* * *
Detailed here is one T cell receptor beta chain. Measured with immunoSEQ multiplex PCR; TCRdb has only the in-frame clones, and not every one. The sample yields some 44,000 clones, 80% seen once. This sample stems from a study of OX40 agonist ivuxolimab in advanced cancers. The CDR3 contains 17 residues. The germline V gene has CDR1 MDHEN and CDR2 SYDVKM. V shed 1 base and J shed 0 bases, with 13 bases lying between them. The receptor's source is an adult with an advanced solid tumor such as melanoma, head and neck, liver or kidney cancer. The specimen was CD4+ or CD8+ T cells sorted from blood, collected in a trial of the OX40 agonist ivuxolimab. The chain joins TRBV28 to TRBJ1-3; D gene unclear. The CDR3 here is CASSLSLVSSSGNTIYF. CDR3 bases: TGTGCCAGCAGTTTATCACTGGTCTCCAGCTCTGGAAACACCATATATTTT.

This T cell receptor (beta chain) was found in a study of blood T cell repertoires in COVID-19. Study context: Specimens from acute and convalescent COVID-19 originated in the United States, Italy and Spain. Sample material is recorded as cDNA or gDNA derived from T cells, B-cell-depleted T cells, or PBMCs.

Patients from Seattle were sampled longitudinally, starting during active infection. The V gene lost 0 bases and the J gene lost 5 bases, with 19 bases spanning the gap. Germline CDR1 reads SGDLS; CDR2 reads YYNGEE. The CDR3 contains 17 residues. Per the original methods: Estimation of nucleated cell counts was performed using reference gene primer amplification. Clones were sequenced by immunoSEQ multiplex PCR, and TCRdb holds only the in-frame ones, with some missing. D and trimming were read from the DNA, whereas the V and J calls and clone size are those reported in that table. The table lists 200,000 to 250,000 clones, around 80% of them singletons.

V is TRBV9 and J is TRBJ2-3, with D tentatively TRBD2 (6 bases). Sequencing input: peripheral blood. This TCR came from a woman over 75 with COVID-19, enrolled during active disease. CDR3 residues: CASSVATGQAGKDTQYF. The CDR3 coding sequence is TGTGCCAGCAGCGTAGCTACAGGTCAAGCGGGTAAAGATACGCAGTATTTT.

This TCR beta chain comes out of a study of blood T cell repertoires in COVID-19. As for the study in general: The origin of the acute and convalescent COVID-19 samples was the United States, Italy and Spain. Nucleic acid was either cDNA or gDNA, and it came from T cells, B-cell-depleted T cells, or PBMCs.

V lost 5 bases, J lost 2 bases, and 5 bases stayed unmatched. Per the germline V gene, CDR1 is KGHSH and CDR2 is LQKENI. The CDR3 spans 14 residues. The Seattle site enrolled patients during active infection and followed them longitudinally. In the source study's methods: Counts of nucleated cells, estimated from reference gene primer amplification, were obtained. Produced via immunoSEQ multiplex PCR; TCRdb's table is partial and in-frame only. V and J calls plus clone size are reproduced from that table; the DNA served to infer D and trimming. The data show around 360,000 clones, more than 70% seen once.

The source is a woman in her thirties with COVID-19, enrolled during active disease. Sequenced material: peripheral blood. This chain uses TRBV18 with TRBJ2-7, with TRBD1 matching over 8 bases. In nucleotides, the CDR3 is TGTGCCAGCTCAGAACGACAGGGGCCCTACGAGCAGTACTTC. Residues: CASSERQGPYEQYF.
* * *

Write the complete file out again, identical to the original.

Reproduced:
Detailed here is one T cell receptor beta chain. Measured with immunoSEQ multiplex PCR; TCRdb has only the in-frame clones, and not every one. The sample yields some 44,000 clones, 80% seen once. This sample stems from a study of OX40 agonist ivuxolimab in advanced cancers. The CDR3 contains 17 residues. The germline V gene has CDR1 MDHEN and CDR2 SYDVKM. V shed 1 base and J shed 0 bases, with 13 bases lying between them. The receptor's source is an adult with an advanced solid tumor such as melanoma, head and neck, liver or kidney cancer. The specimen was CD4+ or CD8+ T cells sorted from blood, collected in a trial of the OX40 agonist ivuxolimab. The chain joins TRBV28 to TRBJ1-3; D gene unclear. The CDR3 here is CASSLSLVSSSGNTIYF. CDR3 bases: TGTGCCAGCAGTTTATCACTGGTCTCCAGCTCTGGAAACACCATATATTTT.

This T cell receptor (beta chain) was found in a study of blood T cell repertoires in COVID-19. Study context: Specimens from acute and convalescent COVID-19 originated in the United States, Italy and Spain. Sample material is recorded as cDNA or gDNA derived from T cells, B-cell-depleted T cells, or PBMCs.

Patients from Seattle were sampled longitudinally, starting during active infection. The V gene lost 0 bases and the J gene lost 5 bases, with 19 bases spanning the gap. Germline CDR1 reads SGDLS; CDR2 reads YYNGEE. The CDR3 contains 17 residues. Per the original methods: Estimation of nucleated cell counts was performed using reference gene primer amplification. Clones were sequenced by immunoSEQ multiplex PCR, and TCRdb holds only the in-frame ones, with some missing. D and trimming were read from the DNA, whereas the V and J calls and clone size are those reported in that table. The table lists 200,000 to 250,000 clones, around 80% of them singletons.

V is TRBV9 and J is TRBJ2-3, with D tentatively TRBD2 (6 bases). Sequencing input: peripheral blood. This TCR came from a woman over 75 with COVID-19, enrolled during active disease. CDR3 residues: CASSVATGQAGKDTQYF. The CDR3 coding sequence is TGTGCCAGCAGCGTAGCTACAGGTCAAGCGGGTAAAGATACGCAGTATTTT.

This TCR beta chain comes out of a study of blood T cell repertoires in COVID-19. As for the study in general: The origin of the acute and convalescent COVID-19 samples was the United States, Italy and Spain. Nucleic acid was either cDNA or gDNA, and it came from T cells, B-cell-depleted T cells, or PBMCs.

V lost 5 bases, J lost 2 bases, and 5 bases stayed unmatched. Per the germline V gene, CDR1 is KGHSH and CDR2 is LQKENI. The CDR3 spans 14 residues. The Seattle site enrolled patients during active infection and followed them longitudinally. In the source study's methods: Counts of nucleated cells, estimated from reference gene primer amplification, were obtained. Produced via immunoSEQ multiplex PCR; TCRdb's table is partial and in-frame only. V and J calls plus clone size are reproduced from that table; the DNA served to infer D and trimming. The data show around 360,000 clones, more than 70% seen once.

The source is a woman in her thirties with COVID-19, enrolled during active disease. Sequenced material: peripheral blood. This chain uses TRBV18 with TRBJ2-7, with TRBD1 matching over 8 bases. In nucleotides, the CDR3 is TGTGCCAGCTCAGAACGACAGGGGCCCTACGAGCAGTACTTC. Residues: CASSERQGPYEQYF.